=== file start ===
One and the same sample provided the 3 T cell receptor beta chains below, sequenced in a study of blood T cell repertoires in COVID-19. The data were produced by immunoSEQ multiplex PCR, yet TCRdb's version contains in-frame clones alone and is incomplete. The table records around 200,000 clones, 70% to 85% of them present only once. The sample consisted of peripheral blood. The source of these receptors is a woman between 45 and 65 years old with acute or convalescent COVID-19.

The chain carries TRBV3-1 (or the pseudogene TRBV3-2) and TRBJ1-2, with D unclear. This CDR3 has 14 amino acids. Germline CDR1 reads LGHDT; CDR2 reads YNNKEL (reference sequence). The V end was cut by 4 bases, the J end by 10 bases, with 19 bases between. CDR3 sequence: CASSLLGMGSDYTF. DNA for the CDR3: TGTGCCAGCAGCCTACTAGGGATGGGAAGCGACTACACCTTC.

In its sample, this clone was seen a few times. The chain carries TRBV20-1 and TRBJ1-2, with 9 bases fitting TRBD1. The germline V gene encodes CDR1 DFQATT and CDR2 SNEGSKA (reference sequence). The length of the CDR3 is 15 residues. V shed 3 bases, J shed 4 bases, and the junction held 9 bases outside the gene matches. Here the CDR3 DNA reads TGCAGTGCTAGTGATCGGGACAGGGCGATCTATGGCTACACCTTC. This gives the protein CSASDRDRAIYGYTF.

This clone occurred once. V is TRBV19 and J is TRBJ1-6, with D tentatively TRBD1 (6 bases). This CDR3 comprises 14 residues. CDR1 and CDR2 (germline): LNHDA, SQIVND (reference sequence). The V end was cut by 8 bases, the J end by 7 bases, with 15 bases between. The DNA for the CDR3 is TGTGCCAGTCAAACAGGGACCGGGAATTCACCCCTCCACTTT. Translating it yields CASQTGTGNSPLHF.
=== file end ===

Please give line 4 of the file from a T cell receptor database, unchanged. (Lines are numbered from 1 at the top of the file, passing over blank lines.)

This clone occurred once. V is TRBV19 and J is TRBJ1-6, with D tentatively TRBD1 (6 bases). This CDR3 comprises 14 residues. CDR1 and CDR2 (germline): LNHDA, SQIVND (reference sequence). The V end was cut by 8 bases, the J end by 7 bases, with 15 bases between. The DNA for the CDR3 is TGTGCCAGTCAAACAGGGACCGGGAATTCACCCCTCCACTTT. Translating it yields CASQTGTGNSPLHF.